Background: The ear due to its angulated position from the side of the head is exposed to multiple types of injuries. Most of the these ear injuries are either lacerations (common) or avulsive (far less common) in nature. In either case there are ample normal and supple tissues on or around the ear to perform its reconstruction.
The far less common and most challenging of all ears injuries to repair is that of the burned ear. The significantly burned ear presents a classic pattern of injury with loss of the outer helical framework (looks like it was melted) as well as burned skin in and around the remaining ear. Once primary burn care is completed much of what surrounds the residual ear may be skin grafted. The challenge becomes trying to rebuild an ear which is both stiff, scarred and lacks any normal surrounding tissues.
The main components of any ear reconstruction are cartilage for the framework and a vascularized skin/soft tissue cover of it. Rib is always the source of the cartilage and is available in abundance. It is the vascularized cover of the rib cartilage reconstruction of the ear framework that is the challenge.
Case Study: This female suffered a severe 50% total body surface area burn injury that also involved the face, ears, and scalp. After she has been through all of her primary burn care and other reconstructions (several years later) she presented for left ear reconstruction. (her right ear was uninjured) Her goal was not only to rebuild the ear but also to provide a rest for her eyeglasses.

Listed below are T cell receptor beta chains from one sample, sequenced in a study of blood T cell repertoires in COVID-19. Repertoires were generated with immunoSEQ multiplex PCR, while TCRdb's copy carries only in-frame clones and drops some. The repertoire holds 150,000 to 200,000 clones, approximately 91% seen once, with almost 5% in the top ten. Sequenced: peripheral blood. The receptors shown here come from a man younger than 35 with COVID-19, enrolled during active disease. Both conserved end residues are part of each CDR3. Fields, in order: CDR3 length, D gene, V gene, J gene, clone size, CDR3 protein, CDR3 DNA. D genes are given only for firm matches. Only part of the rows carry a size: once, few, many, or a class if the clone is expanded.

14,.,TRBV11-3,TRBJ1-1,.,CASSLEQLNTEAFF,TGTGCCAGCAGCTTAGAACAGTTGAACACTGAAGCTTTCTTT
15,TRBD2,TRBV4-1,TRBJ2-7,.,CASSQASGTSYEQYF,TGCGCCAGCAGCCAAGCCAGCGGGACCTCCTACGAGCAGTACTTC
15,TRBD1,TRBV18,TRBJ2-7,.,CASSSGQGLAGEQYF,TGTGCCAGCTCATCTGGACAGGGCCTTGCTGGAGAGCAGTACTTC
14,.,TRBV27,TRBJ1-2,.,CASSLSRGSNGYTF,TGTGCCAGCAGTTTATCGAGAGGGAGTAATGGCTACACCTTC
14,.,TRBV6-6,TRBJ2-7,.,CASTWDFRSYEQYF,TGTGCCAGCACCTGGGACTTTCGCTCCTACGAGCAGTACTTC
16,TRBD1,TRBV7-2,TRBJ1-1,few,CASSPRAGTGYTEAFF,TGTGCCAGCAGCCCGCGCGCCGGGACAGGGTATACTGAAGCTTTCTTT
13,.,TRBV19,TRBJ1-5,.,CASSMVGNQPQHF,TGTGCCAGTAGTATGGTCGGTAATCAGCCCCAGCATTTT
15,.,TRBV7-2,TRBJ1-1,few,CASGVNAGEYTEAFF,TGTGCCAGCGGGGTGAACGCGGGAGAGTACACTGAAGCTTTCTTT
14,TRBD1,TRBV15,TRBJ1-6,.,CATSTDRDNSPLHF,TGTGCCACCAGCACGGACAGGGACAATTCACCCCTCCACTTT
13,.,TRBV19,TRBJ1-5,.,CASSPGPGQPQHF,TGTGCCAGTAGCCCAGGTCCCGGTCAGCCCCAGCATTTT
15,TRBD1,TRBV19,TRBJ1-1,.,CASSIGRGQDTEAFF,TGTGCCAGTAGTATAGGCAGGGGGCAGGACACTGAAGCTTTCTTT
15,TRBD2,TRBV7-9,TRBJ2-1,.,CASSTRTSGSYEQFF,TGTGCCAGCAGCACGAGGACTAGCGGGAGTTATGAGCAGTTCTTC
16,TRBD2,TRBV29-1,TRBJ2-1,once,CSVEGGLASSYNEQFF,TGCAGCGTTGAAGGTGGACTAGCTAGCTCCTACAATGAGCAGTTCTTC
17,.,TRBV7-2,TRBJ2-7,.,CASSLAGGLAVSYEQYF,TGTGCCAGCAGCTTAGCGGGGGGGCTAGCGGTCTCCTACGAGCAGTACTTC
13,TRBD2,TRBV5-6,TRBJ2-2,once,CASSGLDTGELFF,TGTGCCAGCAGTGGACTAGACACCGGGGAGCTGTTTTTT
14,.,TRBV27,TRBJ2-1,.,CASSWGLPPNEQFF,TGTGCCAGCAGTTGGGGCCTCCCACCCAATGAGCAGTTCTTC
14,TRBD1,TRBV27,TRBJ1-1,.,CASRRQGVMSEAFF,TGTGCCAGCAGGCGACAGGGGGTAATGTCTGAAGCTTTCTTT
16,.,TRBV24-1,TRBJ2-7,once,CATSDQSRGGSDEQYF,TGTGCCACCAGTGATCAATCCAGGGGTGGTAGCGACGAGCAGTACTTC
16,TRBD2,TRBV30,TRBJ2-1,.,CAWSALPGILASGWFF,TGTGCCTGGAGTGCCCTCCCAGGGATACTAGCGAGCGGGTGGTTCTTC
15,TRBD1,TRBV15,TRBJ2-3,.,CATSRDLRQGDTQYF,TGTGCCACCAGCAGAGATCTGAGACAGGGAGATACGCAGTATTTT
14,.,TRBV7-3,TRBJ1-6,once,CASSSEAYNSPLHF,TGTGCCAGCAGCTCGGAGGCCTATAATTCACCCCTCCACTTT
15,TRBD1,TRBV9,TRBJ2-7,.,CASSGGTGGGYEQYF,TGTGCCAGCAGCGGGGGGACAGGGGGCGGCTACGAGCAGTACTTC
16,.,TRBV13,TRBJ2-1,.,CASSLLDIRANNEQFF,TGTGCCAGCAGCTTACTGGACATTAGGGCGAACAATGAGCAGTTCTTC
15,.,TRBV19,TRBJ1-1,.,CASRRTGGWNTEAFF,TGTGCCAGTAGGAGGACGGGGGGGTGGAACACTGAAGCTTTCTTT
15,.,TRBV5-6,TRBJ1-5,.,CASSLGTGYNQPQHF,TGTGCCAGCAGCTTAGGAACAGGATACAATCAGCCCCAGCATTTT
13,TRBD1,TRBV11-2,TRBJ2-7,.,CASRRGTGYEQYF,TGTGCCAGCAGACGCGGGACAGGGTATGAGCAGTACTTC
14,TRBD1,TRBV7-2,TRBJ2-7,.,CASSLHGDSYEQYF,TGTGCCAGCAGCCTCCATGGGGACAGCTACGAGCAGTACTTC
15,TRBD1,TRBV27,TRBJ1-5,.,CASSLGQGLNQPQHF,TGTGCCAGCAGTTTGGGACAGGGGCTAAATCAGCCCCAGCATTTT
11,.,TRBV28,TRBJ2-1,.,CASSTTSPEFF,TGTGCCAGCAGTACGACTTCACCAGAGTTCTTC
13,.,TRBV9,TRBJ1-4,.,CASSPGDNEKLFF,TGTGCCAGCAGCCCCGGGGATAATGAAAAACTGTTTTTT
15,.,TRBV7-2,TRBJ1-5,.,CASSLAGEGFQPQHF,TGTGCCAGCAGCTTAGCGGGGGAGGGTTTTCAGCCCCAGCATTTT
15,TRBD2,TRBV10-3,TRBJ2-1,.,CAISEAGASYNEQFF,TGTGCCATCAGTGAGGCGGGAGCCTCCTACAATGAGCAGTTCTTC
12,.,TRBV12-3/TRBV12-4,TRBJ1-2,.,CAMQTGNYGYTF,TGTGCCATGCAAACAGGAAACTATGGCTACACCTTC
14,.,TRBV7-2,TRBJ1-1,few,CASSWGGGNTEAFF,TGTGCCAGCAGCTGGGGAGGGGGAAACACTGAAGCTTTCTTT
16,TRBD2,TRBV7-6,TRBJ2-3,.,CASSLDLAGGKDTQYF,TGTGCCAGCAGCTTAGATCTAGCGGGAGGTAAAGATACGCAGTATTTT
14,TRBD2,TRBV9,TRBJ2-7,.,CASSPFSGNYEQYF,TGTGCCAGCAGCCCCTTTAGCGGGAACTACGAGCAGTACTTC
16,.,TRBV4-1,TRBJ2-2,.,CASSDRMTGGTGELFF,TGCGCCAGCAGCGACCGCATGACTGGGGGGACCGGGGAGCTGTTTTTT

Under general anesthesia a first stage ear reconstruction was performed by initialing removing the scarred skin graft and developing a viable temporal fascial flap.
The the harvest of a rib graft from the left subcostal region (rib #8) was done. The cartilage was very hard and partially calcified. (perhaps due to her age and the burn injury) It could not easily be bent to make for a curved helical rim framework. To take a brittle piece of rib cartilage and bend it into a smooth unfractured helical rim shape a small metal plate was placed on its inner surface and the rib sutured to it throughout its length to create the bend.
The rib graft was covered by raising the temporoparietal fascia underneath the prior skin grafted scalp. Fortunately the superficial temporal artery flap was intact. The flap was turn down over the ribcartilage and its inner surface (not the outer surface covering the rib graft) was skin grafted.
The healed result showed a reconstructed ear of normal height which provided a stable a good rest for her eyeglasses. She will require a second stage procedure to release the ear. from the side of the head fully with a skin graft to make a postauricular sulcus.
1) Burned ear deformities post difficult reconstructive challenges due to the loss of both cartilage and normal overlying and surrounding skin.
2) Usually the external auditory canal and the immediate surrounding cartilage framework is preserved.
3) Reconstruction of the outer ear framework requires rib cartilage covered by a temporal fascial flap and skin graft.
Dr. Barry Eppley